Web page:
Conference Coverage

Vulvar disease treatment tips: From lice to lichen sclerosus


 

EXPERT ANALYSIS FROM PAGS

LAS VEGAS – Gynecologist Michael S. Baggish, MD, offered tips about diagnosis and treatment of vulvar conditions at the Pelvic Anatomy and Gynecologic Surgery Symposium.

Dr. Michael S. Baggish, University of California, San Francisco

Dr. Michael S. Baggish

Pubic lice

Treat with malathion 0.5% lotion (Ovide), permethrin 1%-5% (Nix), or lindane 1% (Kwell). Be aware that the U.S. Library of Medicine cautions that lindane can cause serious side effects, and patients should use it only “if there is some reason you cannot use the other medications or if you have tried the other medications and they have not worked.”

Pruritus (itchy skin)

Eliminate possible contact allergens such as soaps, detergents, and undergarments. Swabs with 2% acetic acid solution can assist with general hygiene. It’s important to address secondary infections, and control of diet and stress may be helpful.

Folliculitis (inflammation of hair follicles)

A salt water bath can be helpful. Try 2 cups of “Instant Ocean” – a sea salt product for aquariums – in a shallow bath twice daily.

It can be treated with silver sulfadiazine (Silvadene) cream (three times daily and at bedtime) or clindamycin (Cleocin) cream (three times daily and at bedtime).

Consider a systemic drug after culture results come back if needed.

Lichen sclerosus (a skin inflammation also known as white spot disease)

“I see a lot of lichen sclerosus,” Dr. Baggish said. “Every single practice day, I’m seeing two or three [cases].”

Topical treatments include testosterone cream (which has low efficacy) and topical corticosteroid creams and ointments (the standard treatment).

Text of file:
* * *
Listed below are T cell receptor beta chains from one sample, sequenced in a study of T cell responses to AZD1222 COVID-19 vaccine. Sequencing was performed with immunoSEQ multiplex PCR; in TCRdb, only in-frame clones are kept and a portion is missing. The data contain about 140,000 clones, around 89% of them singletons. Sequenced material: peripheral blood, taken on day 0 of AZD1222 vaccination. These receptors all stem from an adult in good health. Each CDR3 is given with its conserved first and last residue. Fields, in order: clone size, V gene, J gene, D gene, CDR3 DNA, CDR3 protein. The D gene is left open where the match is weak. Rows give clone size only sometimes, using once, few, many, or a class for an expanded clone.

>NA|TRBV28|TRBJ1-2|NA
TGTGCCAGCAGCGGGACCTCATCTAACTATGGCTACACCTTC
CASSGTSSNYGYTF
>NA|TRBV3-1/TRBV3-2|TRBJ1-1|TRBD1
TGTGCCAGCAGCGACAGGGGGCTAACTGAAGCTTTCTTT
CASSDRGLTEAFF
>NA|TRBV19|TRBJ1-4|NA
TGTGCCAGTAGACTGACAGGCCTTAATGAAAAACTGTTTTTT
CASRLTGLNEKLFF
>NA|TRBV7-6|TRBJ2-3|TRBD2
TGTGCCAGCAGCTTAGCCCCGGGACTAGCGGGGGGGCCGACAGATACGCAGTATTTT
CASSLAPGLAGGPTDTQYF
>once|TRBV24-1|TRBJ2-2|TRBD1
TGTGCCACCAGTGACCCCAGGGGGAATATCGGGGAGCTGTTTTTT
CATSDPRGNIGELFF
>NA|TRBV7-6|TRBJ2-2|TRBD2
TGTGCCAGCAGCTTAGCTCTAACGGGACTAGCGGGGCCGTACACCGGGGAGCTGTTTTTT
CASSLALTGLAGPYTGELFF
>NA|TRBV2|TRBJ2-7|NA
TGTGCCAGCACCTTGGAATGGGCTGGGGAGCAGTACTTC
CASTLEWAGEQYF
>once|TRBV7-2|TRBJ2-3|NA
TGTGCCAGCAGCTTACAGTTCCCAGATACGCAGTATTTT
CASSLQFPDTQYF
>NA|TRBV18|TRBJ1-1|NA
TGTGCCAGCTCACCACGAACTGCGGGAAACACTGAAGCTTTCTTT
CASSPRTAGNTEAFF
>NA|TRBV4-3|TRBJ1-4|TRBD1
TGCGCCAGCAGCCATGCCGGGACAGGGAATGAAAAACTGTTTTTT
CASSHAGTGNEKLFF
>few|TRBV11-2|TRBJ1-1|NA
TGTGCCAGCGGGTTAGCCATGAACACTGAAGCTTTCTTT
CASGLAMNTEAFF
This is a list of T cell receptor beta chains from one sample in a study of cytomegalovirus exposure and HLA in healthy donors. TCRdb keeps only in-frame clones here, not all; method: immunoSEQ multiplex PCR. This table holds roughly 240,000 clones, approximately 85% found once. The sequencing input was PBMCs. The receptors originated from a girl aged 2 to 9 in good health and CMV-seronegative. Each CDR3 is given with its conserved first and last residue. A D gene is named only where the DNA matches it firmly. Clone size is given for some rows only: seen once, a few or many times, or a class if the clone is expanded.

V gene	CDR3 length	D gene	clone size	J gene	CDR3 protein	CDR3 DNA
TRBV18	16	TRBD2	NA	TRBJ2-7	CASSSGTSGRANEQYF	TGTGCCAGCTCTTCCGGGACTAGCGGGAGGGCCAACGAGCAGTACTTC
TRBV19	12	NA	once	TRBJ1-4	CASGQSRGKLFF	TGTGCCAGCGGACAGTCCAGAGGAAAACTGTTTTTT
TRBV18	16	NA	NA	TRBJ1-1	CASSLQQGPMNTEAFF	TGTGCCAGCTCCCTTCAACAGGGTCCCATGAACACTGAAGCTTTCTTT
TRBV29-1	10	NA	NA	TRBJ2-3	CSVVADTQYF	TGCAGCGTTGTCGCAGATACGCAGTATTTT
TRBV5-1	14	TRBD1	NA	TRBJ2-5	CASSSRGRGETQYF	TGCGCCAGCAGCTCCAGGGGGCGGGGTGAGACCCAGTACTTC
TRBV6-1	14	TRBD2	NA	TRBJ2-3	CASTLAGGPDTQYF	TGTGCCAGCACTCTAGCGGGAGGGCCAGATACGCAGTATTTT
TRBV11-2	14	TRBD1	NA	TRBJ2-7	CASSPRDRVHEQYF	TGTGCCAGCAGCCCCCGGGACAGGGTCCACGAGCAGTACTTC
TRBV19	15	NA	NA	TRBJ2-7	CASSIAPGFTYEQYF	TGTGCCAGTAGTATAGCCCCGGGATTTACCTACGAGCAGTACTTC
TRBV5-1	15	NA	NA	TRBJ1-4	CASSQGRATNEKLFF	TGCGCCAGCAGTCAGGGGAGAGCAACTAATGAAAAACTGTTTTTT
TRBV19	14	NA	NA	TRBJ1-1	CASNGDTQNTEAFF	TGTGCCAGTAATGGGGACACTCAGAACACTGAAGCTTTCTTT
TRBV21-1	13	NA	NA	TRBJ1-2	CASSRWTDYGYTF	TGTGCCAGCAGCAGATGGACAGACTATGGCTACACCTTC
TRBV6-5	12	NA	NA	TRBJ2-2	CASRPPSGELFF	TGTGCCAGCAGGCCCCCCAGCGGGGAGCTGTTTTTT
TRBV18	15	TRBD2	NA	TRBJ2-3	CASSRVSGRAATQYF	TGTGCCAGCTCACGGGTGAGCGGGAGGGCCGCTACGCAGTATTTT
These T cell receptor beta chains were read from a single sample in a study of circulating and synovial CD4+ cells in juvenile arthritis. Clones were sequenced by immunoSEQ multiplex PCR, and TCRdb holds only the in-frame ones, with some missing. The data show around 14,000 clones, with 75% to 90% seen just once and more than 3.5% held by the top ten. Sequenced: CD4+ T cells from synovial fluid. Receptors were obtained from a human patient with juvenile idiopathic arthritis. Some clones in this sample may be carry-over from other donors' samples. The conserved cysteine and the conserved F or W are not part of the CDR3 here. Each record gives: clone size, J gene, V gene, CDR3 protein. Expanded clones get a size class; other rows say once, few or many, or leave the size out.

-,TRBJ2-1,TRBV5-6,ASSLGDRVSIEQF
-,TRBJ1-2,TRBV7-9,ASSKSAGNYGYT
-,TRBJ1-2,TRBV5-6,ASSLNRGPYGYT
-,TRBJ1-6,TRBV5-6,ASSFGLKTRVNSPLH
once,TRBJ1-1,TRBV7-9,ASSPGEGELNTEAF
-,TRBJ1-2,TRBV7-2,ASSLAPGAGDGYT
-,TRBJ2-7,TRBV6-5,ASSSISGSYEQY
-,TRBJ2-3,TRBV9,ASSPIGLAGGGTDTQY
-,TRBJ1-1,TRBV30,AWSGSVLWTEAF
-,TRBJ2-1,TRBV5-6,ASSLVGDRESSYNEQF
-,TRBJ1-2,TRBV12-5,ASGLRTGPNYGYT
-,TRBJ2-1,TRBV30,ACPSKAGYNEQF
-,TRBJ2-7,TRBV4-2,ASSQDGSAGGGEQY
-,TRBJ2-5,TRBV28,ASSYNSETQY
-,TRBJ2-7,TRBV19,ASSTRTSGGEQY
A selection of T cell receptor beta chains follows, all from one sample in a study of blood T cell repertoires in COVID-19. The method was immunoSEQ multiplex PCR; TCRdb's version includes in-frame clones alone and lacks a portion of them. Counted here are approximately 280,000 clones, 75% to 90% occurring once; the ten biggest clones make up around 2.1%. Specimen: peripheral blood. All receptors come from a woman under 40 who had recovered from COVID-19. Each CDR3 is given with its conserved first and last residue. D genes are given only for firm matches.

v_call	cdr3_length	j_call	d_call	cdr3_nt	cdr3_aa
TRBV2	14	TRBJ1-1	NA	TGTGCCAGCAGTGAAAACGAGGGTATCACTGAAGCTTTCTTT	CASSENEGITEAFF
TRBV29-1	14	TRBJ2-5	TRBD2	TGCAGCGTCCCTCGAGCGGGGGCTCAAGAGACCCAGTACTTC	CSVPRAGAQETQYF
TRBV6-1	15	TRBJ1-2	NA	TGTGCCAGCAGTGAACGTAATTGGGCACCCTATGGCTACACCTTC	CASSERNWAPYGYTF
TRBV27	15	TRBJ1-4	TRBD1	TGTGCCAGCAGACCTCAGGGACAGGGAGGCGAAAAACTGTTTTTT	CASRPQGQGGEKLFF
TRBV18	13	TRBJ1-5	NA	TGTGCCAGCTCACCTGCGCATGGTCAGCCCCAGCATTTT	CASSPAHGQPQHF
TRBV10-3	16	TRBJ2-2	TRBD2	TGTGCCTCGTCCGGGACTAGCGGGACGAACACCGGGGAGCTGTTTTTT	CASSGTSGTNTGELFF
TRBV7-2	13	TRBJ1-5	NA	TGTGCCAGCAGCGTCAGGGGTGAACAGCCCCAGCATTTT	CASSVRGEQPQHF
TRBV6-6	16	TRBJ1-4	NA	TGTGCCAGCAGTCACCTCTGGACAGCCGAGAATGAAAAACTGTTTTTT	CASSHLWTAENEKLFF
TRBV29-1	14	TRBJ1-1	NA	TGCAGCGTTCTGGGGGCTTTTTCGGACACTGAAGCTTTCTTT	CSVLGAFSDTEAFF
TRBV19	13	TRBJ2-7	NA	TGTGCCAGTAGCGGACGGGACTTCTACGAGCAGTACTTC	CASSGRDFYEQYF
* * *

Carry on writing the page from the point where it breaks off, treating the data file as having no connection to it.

Other treatments provide better and more consistent results: Etretinate (Tegison), a retinoid that is expensive and can produce serious side effects, and injectable dexamethasone (Decadron), which can stop progression.

Be aware that 10% of patients with this condition may develop squamous cell carcinoma. Monitor for any changes in appearance and biopsy if needed.

Behçet’s disease (a blood vessel inflammation disorder also known as silk road disease)

This rare condition can cause mouth and genital ulcers and uveitis (eye inflammation). For treatment, start 40 mg prednisone for 2-3 days, then 20 mg for 2 days, then 10 mg for 4 days, then stop. Start treatment immediately if there are signs of an oral lesion.

Fox-Fordyce disease (an inflammatory response that blocks sweat ducts and causes intense itching)

Treatment includes estrogen (2.5 mg per day) and tretinoin (Retin-A, apply once daily), usually given together. Suggest that patients try the Instant Ocean salt water treatment in the bath once daily (see details above under folliculitis entry).

Genital warts

Vaporize the warts via laser. “If they look like they’re recurring, I put them on interferon for 3 months because otherwise they just keep recurring,” Dr. Baggish said. “You could put topical treatments on them, but they’ll recur.”

Dr. Baggish, of the University of California, San Francisco, had no relevant financial disclosures. The meeting was jointly provided by Global Academy for Medical Education and the University of Cincinnati. Global Academy and this news organization are owned by the same company.

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